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RECTOR'S WEEKLY NEWS
May 27th 1943

My dear Boys and Girls,
I am very pleased to say that I have received a large number of letters this week but, alas, that also means that owing to lack of space I have had to hold a few over, extracts from which will appear in next week's issue.
Once again we congratulate all our lads in North Africa upon the brilliant victory which has brought this terrible war a good deal nearer its conclusion.
And once again I must remind you that "our help is in the Name of the Lord."
With my love and my Blessing,
ever your affectionate friend,
L. N. FORSE.

HOME FRONT NEWS.
Good news this week: Mr. and Mrs. Tom Tindsley, Church Road, have heard that their son John, missing in Malaya, is a prisoner of war in Jap. hands. Mr. and Mrs. James Sutton, Blackgate Lane have also heard that their only son William, who was in the R.A.F. and was never reported missing, although never heard of since he left England in Dec. 1941, is a prisoner of war in Jap hands. Mrs. Jimmy Latham, Kearsley Avenue, has heard that her husband, missing at Singapore, is also a p.o.w. in Jap. hands. Gerald Pendlebury has met Harry Latham in India. He saw him in a Canteen. Mr. Sephton, who was the Bretherton schoolmaster, and joined the R.A.F. is a prisoner of war in Jap hands.
Hugh Rowland, who is in India, has been selected to speak to his father and mother in Carr Lane, by the B.B.C. If there is time we will let our readers know the day and time so that they can listen in.
Sally Dandy is marrying Ernest Buck, of H.B., on his next leave which will be in June.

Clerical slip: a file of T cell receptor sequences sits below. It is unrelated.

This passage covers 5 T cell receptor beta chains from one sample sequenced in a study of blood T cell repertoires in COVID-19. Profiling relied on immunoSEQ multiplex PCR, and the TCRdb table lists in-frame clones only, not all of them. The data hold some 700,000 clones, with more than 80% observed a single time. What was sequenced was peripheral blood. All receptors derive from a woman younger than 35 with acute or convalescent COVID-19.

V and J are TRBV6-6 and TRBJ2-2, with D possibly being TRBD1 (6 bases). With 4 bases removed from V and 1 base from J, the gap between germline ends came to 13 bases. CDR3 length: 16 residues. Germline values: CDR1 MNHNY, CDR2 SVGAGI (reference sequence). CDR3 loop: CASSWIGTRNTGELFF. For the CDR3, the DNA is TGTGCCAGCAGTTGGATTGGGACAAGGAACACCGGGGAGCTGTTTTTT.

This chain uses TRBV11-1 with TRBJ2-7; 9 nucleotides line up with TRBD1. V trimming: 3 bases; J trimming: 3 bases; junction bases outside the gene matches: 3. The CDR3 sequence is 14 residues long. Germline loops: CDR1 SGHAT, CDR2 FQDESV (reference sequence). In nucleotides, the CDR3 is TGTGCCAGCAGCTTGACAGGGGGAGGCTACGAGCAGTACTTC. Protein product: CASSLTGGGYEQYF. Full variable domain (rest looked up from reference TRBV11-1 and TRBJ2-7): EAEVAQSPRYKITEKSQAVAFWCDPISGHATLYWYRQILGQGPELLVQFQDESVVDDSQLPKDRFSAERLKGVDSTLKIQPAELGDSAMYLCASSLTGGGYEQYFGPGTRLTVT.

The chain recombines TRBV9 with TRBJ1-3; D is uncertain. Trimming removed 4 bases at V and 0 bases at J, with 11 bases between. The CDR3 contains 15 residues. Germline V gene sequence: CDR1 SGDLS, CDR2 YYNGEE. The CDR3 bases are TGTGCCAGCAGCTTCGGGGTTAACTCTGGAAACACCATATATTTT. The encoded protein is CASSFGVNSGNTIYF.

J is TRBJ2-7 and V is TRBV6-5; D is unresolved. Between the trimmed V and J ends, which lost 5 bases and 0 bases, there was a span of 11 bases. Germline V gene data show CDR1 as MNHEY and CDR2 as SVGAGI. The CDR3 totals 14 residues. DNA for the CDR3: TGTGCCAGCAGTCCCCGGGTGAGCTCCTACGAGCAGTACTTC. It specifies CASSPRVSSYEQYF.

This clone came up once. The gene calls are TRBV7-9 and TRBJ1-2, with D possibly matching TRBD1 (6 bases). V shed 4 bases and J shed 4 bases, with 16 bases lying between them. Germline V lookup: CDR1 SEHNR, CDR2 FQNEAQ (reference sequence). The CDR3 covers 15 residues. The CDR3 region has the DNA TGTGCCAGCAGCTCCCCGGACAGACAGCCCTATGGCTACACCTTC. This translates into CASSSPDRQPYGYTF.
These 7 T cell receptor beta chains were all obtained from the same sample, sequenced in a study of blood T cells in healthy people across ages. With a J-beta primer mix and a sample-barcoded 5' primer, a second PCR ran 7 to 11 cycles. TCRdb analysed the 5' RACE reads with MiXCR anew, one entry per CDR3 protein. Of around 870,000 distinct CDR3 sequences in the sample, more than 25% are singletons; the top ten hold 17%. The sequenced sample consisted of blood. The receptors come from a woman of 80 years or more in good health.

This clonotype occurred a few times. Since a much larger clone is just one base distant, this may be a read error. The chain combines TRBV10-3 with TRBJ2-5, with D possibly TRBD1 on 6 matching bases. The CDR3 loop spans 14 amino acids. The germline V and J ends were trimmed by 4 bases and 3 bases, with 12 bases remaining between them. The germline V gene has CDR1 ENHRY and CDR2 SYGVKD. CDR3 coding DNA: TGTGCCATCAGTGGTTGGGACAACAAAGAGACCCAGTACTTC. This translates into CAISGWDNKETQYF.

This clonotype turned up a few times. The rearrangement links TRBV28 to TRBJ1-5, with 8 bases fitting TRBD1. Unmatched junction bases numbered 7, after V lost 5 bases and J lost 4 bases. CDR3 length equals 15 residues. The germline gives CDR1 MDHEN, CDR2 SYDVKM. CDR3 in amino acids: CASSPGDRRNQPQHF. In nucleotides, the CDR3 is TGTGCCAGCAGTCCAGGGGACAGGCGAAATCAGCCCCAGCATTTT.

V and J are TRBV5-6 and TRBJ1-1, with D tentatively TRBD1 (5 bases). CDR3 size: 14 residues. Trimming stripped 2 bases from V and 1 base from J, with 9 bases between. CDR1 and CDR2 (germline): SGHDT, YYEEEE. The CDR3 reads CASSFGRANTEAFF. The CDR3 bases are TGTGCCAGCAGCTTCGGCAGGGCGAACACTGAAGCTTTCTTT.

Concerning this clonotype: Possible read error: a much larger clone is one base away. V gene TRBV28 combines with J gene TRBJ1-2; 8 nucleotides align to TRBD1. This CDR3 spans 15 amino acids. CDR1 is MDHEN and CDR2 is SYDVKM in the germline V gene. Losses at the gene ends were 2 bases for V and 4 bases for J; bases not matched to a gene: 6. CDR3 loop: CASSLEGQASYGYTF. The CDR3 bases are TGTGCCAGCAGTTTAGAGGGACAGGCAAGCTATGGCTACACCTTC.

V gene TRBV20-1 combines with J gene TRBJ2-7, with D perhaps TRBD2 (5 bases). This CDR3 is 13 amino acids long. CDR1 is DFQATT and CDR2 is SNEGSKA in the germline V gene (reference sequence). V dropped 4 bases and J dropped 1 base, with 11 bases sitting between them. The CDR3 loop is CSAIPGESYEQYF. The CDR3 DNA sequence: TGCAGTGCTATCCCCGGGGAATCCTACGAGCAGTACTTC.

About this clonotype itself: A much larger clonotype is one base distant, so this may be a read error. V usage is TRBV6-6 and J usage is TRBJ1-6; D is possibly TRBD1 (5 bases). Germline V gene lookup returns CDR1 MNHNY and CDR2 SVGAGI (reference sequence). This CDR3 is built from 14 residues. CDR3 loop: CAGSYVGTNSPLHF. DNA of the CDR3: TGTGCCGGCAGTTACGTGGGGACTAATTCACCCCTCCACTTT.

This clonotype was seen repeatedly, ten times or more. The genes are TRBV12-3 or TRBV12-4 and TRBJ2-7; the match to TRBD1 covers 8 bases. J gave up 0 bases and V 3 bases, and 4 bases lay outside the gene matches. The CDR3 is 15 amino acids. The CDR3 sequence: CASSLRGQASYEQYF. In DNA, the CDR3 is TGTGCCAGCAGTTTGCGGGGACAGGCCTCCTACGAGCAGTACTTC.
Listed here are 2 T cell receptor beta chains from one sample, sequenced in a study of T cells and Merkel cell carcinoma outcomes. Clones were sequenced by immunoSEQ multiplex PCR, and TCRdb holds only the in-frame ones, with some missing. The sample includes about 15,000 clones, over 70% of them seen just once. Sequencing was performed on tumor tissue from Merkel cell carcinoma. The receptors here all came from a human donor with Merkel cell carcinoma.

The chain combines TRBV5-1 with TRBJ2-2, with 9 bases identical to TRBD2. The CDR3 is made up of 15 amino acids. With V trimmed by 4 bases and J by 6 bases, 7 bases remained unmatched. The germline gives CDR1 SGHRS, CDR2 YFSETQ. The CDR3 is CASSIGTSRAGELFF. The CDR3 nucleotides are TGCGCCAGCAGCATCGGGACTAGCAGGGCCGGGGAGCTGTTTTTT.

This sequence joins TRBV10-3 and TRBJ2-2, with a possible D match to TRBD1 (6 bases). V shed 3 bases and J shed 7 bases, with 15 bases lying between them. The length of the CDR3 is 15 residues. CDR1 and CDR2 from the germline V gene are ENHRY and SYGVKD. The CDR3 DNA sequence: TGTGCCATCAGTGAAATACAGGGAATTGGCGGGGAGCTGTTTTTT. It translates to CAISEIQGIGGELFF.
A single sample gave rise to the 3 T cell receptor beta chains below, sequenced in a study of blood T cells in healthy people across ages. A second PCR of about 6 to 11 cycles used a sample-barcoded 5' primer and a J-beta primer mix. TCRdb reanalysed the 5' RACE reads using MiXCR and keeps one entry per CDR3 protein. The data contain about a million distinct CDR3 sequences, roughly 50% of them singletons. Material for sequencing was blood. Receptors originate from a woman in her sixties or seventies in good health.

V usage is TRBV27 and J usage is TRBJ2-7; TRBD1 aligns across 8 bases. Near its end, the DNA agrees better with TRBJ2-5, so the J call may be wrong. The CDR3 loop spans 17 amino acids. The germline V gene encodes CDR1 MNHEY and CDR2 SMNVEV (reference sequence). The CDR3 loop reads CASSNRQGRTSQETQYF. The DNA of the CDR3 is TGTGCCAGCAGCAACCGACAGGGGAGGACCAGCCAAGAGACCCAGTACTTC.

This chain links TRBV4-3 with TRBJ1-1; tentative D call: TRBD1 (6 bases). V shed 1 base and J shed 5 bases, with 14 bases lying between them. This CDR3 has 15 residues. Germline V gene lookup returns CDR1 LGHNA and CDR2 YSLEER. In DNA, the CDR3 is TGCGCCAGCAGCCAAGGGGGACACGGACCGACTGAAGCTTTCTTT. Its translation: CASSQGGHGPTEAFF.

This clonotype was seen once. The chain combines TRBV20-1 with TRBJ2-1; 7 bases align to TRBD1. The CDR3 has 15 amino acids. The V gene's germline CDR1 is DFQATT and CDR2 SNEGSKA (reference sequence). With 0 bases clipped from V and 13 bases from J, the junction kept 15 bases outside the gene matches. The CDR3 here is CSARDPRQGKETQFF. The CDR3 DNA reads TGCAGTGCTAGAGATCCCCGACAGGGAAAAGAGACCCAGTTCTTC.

John Fazackerley, farmer, Blackgate Lane, had undergone an operation in Southport Infirmary, and is still very ill, he is having blood transfusions.
Sunday School Anniversary Sermons at the Tarleton Methodist Chapel last Sunday. Collections amounted to over £40.
Mrs Joe Baybutt, School House, Sollom, has presented her husband with a baby girl.
Mabel Cookson, Chapel Road, H.B., was married last week to Jeffrey Wright, Marsh Side.

On Leave:
Fred Pollard , Richard Rymer, with his wife; Ken. Dandy convalescent; Bob Iddon, worked for Jack Mee; Eva Foulds, Evelyn Taylor; Harry Alty.
Mr. James Mawdsley; Hesketh Lane, is very ill with pneumonia.
When away visiting his sick brother the rector called on Jimmy Harrison (Kearsley Ave.) who is on a course in London, and also went to a Naval Hospital to see Ken Dandy but found he had gone home (see above.) Austin Barton has gone abroad.

EXTRACTS FROM LETTERS.
Stoker Tom Spencer writes "I have a can of milk beside me and I don't know which I shall finish first, the lettter or the milk. By the way, its cow's milk on a ship: I was with John Taylor for quite a while a fortnight ago and he borrowed my 'civies' to go over in the -- with. I did not see him after to see how he looked in them, or how he got into them, but I hope to see him again in a few weeks time. Please remember me to all the lads and lassies in the Forces, especially Eva Foulds, Sid Ball, Harry Iddon and Jack Marsden."